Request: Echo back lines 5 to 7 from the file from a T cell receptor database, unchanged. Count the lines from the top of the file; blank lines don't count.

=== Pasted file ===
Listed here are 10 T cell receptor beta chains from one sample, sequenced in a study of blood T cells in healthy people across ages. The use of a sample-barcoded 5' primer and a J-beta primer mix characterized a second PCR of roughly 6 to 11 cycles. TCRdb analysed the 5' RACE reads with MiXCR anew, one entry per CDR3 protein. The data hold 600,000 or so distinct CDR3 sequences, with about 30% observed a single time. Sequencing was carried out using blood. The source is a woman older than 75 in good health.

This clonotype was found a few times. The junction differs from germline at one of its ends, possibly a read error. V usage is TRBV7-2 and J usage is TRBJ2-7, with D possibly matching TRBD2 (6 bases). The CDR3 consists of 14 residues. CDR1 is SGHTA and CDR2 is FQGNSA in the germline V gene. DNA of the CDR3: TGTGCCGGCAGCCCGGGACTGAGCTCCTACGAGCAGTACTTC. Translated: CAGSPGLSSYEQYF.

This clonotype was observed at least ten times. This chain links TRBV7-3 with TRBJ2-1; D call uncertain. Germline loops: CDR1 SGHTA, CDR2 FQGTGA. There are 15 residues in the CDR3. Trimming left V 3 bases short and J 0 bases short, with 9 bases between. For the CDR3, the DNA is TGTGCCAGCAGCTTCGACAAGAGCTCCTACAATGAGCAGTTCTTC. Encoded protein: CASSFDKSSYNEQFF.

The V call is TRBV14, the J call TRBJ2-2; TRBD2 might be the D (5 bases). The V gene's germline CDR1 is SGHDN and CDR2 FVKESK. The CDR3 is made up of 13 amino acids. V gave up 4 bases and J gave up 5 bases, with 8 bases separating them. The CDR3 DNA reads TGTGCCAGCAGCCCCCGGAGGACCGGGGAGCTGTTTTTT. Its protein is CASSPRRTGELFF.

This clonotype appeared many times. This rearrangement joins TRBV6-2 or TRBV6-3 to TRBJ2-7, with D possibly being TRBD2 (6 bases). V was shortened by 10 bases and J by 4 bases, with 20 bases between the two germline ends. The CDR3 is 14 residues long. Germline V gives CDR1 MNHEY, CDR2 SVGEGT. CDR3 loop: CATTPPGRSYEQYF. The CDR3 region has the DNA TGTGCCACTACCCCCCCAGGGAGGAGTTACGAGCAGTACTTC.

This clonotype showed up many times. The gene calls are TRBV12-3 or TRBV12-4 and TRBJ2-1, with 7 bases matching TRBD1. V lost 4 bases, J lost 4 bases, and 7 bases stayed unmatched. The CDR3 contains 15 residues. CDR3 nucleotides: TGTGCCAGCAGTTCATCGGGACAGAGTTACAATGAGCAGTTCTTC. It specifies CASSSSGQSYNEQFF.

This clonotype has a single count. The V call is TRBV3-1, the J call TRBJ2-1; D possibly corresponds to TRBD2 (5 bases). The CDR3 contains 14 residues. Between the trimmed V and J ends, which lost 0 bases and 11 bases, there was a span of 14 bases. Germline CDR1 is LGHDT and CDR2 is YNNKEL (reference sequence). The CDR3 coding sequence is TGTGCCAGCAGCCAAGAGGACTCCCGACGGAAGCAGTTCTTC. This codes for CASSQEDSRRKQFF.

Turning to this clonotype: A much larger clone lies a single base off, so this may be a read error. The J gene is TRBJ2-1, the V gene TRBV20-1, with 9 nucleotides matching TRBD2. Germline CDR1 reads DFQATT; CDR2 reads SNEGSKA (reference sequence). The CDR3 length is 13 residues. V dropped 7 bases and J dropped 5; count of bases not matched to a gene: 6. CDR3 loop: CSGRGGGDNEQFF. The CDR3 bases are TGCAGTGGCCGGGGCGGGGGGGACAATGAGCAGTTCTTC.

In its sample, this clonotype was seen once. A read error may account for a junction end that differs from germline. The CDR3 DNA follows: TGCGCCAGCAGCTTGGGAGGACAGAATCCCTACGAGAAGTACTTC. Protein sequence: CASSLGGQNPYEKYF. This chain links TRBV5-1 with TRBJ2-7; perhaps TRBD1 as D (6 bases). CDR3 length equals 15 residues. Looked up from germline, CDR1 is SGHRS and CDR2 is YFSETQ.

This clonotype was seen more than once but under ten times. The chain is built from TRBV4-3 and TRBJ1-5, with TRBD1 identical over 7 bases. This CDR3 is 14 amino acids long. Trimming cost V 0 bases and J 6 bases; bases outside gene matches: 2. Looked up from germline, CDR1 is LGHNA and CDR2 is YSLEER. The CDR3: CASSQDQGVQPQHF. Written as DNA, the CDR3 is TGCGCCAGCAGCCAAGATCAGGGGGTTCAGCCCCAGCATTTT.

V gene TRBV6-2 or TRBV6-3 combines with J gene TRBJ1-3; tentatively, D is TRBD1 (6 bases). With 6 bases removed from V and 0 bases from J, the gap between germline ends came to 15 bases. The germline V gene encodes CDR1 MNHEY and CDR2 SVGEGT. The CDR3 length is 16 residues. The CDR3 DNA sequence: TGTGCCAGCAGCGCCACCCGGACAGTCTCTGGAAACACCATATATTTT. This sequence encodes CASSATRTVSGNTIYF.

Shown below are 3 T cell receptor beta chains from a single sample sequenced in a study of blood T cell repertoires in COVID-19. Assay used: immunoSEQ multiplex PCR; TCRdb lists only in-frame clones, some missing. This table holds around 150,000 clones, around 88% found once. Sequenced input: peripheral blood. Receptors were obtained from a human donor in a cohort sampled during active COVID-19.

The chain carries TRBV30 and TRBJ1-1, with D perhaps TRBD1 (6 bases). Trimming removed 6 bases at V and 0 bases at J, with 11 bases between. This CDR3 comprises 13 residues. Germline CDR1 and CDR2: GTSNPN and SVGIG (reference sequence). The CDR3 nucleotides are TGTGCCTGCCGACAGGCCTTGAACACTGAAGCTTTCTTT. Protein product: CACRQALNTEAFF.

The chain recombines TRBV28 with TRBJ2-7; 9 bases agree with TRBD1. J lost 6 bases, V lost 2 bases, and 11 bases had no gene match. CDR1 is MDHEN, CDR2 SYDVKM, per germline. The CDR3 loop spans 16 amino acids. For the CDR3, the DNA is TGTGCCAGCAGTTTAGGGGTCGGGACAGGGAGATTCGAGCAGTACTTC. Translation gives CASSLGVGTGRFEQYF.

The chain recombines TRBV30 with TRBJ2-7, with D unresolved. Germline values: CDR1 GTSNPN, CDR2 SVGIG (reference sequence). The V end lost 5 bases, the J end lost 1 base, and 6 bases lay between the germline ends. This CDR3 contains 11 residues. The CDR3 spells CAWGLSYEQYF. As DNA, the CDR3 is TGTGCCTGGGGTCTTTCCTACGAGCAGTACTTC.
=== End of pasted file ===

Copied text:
This clonotype appeared many times. This rearrangement joins TRBV6-2 or TRBV6-3 to TRBJ2-7, with D possibly being TRBD2 (6 bases). V was shortened by 10 bases and J by 4 bases, with 20 bases between the two germline ends. The CDR3 is 14 residues long. Germline V gives CDR1 MNHEY, CDR2 SVGEGT. CDR3 loop: CATTPPGRSYEQYF. The CDR3 region has the DNA TGTGCCACTACCCCCCCAGGGAGGAGTTACGAGCAGTACTTC.

This clonotype showed up many times. The gene calls are TRBV12-3 or TRBV12-4 and TRBJ2-1, with 7 bases matching TRBD1. V lost 4 bases, J lost 4 bases, and 7 bases stayed unmatched. The CDR3 contains 15 residues. CDR3 nucleotides: TGTGCCAGCAGTTCATCGGGACAGAGTTACAATGAGCAGTTCTTC. It specifies CASSSSGQSYNEQFF.

This clonotype has a single count. The V call is TRBV3-1, the J call TRBJ2-1; D possibly corresponds to TRBD2 (5 bases). The CDR3 contains 14 residues. Between the trimmed V and J ends, which lost 0 bases and 11 bases, there was a span of 14 bases. Germline CDR1 is LGHDT and CDR2 is YNNKEL (reference sequence). The CDR3 coding sequence is TGTGCCAGCAGCCAAGAGGACTCCCGACGGAAGCAGTTCTTC. This codes for CASSQEDSRRKQFF.